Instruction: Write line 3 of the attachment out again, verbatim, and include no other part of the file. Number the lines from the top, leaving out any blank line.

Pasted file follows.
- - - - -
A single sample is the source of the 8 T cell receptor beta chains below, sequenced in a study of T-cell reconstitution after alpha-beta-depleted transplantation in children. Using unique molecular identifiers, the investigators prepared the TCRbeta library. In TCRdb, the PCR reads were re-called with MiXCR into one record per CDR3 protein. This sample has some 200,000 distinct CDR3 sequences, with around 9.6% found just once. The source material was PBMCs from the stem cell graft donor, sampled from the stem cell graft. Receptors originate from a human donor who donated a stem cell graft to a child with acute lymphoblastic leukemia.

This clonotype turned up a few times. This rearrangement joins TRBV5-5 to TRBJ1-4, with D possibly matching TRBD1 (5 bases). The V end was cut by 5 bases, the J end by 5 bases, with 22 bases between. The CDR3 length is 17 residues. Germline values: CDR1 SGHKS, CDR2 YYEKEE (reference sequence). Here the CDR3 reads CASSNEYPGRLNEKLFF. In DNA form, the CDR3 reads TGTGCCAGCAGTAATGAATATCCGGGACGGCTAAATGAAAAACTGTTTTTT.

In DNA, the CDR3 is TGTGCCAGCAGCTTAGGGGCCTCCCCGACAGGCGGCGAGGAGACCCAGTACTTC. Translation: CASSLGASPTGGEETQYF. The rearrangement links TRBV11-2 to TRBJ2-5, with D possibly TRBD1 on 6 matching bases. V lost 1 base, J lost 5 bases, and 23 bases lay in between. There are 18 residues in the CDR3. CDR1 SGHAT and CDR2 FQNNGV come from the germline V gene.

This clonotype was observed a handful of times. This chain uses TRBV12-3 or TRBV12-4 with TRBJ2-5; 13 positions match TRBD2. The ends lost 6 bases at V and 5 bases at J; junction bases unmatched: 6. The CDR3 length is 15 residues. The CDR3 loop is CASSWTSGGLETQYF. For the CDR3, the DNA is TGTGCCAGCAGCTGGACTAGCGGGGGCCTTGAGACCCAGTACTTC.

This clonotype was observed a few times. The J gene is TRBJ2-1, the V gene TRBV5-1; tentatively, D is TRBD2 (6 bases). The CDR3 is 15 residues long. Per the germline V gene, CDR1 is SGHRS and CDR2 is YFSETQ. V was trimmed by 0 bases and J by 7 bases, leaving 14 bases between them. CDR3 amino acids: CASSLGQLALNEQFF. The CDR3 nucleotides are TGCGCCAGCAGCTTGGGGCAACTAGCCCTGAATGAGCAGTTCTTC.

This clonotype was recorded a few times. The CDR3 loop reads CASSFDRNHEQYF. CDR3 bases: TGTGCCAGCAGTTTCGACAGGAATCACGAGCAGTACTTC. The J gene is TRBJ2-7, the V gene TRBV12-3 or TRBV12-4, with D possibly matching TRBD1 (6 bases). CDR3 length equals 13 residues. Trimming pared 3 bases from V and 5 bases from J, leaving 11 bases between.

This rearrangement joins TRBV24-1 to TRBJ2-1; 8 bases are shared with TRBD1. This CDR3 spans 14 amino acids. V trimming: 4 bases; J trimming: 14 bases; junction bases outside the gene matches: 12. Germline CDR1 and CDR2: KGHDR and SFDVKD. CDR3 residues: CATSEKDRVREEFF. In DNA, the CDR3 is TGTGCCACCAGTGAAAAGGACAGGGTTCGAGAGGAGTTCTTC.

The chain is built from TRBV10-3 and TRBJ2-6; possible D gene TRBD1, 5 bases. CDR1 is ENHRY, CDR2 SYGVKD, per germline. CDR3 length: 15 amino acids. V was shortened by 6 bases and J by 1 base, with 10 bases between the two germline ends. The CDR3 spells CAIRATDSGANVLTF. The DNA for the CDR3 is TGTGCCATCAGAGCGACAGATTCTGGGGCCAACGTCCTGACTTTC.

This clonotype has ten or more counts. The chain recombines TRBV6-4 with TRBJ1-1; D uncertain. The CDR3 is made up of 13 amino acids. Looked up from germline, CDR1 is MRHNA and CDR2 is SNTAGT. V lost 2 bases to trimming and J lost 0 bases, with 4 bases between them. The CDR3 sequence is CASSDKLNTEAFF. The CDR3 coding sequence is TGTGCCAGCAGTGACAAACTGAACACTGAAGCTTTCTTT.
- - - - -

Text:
In DNA, the CDR3 is TGTGCCAGCAGCTTAGGGGCCTCCCCGACAGGCGGCGAGGAGACCCAGTACTTC. Translation: CASSLGASPTGGEETQYF. The rearrangement links TRBV11-2 to TRBJ2-5, with D possibly TRBD1 on 6 matching bases. V lost 1 base, J lost 5 bases, and 23 bases lay in between. There are 18 residues in the CDR3. CDR1 SGHAT and CDR2 FQNNGV come from the germline V gene.